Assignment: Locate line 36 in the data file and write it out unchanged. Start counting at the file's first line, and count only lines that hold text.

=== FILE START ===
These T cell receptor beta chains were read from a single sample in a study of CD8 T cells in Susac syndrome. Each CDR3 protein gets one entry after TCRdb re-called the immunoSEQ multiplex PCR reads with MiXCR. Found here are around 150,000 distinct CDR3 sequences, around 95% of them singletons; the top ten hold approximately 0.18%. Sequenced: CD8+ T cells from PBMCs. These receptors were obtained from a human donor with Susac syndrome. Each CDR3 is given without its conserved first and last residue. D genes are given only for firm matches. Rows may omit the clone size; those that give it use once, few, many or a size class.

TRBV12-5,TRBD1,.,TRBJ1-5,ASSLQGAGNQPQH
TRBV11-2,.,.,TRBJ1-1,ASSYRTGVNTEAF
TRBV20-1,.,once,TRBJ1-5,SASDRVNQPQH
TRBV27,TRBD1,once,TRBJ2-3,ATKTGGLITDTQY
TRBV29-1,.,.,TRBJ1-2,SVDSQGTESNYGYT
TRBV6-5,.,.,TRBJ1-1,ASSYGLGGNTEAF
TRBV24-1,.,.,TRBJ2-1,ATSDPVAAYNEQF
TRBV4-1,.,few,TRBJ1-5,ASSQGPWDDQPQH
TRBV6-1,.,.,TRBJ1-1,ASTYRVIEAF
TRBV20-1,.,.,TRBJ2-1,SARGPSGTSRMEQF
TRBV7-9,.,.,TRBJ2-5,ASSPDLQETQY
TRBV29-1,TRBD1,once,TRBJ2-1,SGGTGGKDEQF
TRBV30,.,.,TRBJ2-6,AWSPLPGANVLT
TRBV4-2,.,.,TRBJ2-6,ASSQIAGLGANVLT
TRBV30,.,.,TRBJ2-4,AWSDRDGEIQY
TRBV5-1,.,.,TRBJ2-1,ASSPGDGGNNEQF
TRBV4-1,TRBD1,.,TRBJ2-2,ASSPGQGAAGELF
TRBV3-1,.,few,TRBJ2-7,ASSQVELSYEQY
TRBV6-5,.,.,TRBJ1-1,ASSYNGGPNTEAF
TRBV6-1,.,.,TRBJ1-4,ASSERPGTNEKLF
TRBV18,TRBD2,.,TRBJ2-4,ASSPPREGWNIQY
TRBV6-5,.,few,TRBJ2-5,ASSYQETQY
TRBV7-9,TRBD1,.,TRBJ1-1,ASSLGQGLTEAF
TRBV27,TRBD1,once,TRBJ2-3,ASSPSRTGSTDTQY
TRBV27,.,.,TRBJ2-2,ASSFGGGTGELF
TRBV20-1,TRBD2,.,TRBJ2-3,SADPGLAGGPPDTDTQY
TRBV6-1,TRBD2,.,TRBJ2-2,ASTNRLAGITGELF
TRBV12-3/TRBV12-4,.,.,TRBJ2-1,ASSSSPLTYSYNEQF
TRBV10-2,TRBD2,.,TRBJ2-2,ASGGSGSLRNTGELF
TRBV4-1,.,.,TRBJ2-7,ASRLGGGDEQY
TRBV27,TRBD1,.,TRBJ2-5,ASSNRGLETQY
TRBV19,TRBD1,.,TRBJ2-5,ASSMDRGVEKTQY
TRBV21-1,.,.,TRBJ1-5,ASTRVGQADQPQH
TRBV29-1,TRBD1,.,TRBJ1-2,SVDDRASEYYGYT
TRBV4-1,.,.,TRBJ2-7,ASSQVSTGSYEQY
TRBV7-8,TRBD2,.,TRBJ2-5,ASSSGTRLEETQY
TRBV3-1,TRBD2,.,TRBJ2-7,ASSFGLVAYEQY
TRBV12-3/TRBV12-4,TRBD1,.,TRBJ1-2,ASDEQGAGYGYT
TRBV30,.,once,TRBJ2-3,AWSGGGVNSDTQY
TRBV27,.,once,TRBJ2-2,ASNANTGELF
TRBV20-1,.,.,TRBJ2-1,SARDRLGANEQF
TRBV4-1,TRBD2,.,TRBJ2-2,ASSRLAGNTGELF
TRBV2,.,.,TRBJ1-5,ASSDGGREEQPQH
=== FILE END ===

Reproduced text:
TRBV4-1,.,.,TRBJ2-7,ASSQVSTGSYEQY